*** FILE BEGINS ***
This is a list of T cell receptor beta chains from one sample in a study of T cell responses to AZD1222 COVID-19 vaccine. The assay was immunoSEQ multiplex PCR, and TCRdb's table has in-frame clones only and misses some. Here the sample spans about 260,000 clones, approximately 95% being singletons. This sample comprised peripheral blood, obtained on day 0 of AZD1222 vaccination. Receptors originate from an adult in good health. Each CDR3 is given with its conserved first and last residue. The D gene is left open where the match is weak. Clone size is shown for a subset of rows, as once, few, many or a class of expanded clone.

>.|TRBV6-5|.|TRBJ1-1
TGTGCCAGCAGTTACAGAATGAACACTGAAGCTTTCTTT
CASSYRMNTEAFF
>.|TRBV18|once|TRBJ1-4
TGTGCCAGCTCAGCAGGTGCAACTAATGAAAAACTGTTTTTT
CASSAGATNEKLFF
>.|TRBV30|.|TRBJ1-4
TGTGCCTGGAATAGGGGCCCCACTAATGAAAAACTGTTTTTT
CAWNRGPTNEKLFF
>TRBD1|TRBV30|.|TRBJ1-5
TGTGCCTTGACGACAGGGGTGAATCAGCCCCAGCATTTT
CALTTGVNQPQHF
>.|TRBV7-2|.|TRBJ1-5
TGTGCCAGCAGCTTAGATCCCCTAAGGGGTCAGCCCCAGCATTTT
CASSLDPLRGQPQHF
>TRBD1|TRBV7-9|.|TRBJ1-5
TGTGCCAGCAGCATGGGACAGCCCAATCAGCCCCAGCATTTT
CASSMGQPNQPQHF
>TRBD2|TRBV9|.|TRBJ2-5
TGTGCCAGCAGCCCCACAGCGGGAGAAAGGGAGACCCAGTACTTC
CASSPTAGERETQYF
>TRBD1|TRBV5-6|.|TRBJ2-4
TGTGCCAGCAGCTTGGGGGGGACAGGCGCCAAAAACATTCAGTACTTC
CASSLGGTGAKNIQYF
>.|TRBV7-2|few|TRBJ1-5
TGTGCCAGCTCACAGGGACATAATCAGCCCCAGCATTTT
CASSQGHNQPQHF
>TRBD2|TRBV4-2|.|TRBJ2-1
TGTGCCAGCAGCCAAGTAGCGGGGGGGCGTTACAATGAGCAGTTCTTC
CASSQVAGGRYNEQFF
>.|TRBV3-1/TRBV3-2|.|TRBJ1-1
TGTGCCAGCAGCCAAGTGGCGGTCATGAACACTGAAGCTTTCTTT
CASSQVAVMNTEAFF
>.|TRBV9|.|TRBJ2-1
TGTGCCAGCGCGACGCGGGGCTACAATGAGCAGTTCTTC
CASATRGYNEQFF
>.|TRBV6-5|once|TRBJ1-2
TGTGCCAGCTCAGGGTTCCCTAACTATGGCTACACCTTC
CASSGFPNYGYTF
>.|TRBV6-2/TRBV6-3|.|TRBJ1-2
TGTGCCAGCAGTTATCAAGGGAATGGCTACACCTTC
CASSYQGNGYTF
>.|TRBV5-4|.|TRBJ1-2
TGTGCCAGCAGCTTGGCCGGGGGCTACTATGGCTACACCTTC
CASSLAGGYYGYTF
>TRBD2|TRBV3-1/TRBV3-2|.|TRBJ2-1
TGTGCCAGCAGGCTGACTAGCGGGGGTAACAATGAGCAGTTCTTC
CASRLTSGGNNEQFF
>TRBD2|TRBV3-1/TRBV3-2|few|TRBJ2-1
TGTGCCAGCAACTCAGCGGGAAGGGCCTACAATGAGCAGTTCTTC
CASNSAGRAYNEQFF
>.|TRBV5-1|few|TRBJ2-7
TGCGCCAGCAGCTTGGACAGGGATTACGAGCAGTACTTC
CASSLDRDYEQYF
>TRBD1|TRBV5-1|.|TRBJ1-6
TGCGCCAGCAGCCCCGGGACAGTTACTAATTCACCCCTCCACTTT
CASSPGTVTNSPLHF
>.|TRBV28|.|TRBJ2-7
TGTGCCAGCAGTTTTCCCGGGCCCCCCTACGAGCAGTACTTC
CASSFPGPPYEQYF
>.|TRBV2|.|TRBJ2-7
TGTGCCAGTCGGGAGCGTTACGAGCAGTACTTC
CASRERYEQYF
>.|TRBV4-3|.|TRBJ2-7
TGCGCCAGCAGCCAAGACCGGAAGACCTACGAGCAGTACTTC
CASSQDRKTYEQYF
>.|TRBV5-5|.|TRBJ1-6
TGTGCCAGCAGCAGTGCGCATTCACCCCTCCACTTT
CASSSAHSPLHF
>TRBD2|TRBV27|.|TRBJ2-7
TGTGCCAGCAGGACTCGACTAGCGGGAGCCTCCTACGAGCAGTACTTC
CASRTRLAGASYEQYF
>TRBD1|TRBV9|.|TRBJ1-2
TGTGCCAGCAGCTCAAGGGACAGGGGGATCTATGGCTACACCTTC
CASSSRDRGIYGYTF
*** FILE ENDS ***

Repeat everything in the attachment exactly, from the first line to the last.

This is a list of T cell receptor beta chains from one sample in a study of T cell responses to AZD1222 COVID-19 vaccine. The assay was immunoSEQ multiplex PCR, and TCRdb's table has in-frame clones only and misses some. Here the sample spans about 260,000 clones, approximately 95% being singletons. This sample comprised peripheral blood, obtained on day 0 of AZD1222 vaccination. Receptors originate from an adult in good health. Each CDR3 is given with its conserved first and last residue. The D gene is left open where the match is weak. Clone size is shown for a subset of rows, as once, few, many or a class of expanded clone.

>.|TRBV6-5|.|TRBJ1-1
TGTGCCAGCAGTTACAGAATGAACACTGAAGCTTTCTTT
CASSYRMNTEAFF
>.|TRBV18|once|TRBJ1-4
TGTGCCAGCTCAGCAGGTGCAACTAATGAAAAACTGTTTTTT
CASSAGATNEKLFF
>.|TRBV30|.|TRBJ1-4
TGTGCCTGGAATAGGGGCCCCACTAATGAAAAACTGTTTTTT
CAWNRGPTNEKLFF
>TRBD1|TRBV30|.|TRBJ1-5
TGTGCCTTGACGACAGGGGTGAATCAGCCCCAGCATTTT
CALTTGVNQPQHF
>.|TRBV7-2|.|TRBJ1-5
TGTGCCAGCAGCTTAGATCCCCTAAGGGGTCAGCCCCAGCATTTT
CASSLDPLRGQPQHF
>TRBD1|TRBV7-9|.|TRBJ1-5
TGTGCCAGCAGCATGGGACAGCCCAATCAGCCCCAGCATTTT
CASSMGQPNQPQHF
>TRBD2|TRBV9|.|TRBJ2-5
TGTGCCAGCAGCCCCACAGCGGGAGAAAGGGAGACCCAGTACTTC
CASSPTAGERETQYF
>TRBD1|TRBV5-6|.|TRBJ2-4
TGTGCCAGCAGCTTGGGGGGGACAGGCGCCAAAAACATTCAGTACTTC
CASSLGGTGAKNIQYF
>.|TRBV7-2|few|TRBJ1-5
TGTGCCAGCTCACAGGGACATAATCAGCCCCAGCATTTT
CASSQGHNQPQHF
>TRBD2|TRBV4-2|.|TRBJ2-1
TGTGCCAGCAGCCAAGTAGCGGGGGGGCGTTACAATGAGCAGTTCTTC
CASSQVAGGRYNEQFF
>.|TRBV3-1/TRBV3-2|.|TRBJ1-1
TGTGCCAGCAGCCAAGTGGCGGTCATGAACACTGAAGCTTTCTTT
CASSQVAVMNTEAFF
>.|TRBV9|.|TRBJ2-1
TGTGCCAGCGCGACGCGGGGCTACAATGAGCAGTTCTTC
CASATRGYNEQFF
>.|TRBV6-5|once|TRBJ1-2
TGTGCCAGCTCAGGGTTCCCTAACTATGGCTACACCTTC
CASSGFPNYGYTF
>.|TRBV6-2/TRBV6-3|.|TRBJ1-2
TGTGCCAGCAGTTATCAAGGGAATGGCTACACCTTC
CASSYQGNGYTF
>.|TRBV5-4|.|TRBJ1-2
TGTGCCAGCAGCTTGGCCGGGGGCTACTATGGCTACACCTTC
CASSLAGGYYGYTF
>TRBD2|TRBV3-1/TRBV3-2|.|TRBJ2-1
TGTGCCAGCAGGCTGACTAGCGGGGGTAACAATGAGCAGTTCTTC
CASRLTSGGNNEQFF
>TRBD2|TRBV3-1/TRBV3-2|few|TRBJ2-1
TGTGCCAGCAACTCAGCGGGAAGGGCCTACAATGAGCAGTTCTTC
CASNSAGRAYNEQFF
>.|TRBV5-1|few|TRBJ2-7
TGCGCCAGCAGCTTGGACAGGGATTACGAGCAGTACTTC
CASSLDRDYEQYF
>TRBD1|TRBV5-1|.|TRBJ1-6
TGCGCCAGCAGCCCCGGGACAGTTACTAATTCACCCCTCCACTTT
CASSPGTVTNSPLHF
>.|TRBV28|.|TRBJ2-7
TGTGCCAGCAGTTTTCCCGGGCCCCCCTACGAGCAGTACTTC
CASSFPGPPYEQYF
>.|TRBV2|.|TRBJ2-7
TGTGCCAGTCGGGAGCGTTACGAGCAGTACTTC
CASRERYEQYF
>.|TRBV4-3|.|TRBJ2-7
TGCGCCAGCAGCCAAGACCGGAAGACCTACGAGCAGTACTTC
CASSQDRKTYEQYF
>.|TRBV5-5|.|TRBJ1-6
TGTGCCAGCAGCAGTGCGCATTCACCCCTCCACTTT
CASSSAHSPLHF
>TRBD2|TRBV27|.|TRBJ2-7
TGTGCCAGCAGGACTCGACTAGCGGGAGCCTCCTACGAGCAGTACTTC
CASRTRLAGASYEQYF
>TRBD1|TRBV9|.|TRBJ1-2
TGTGCCAGCAGCTCAAGGGACAGGGGGATCTATGGCTACACCTTC
CASSSRDRGIYGYTF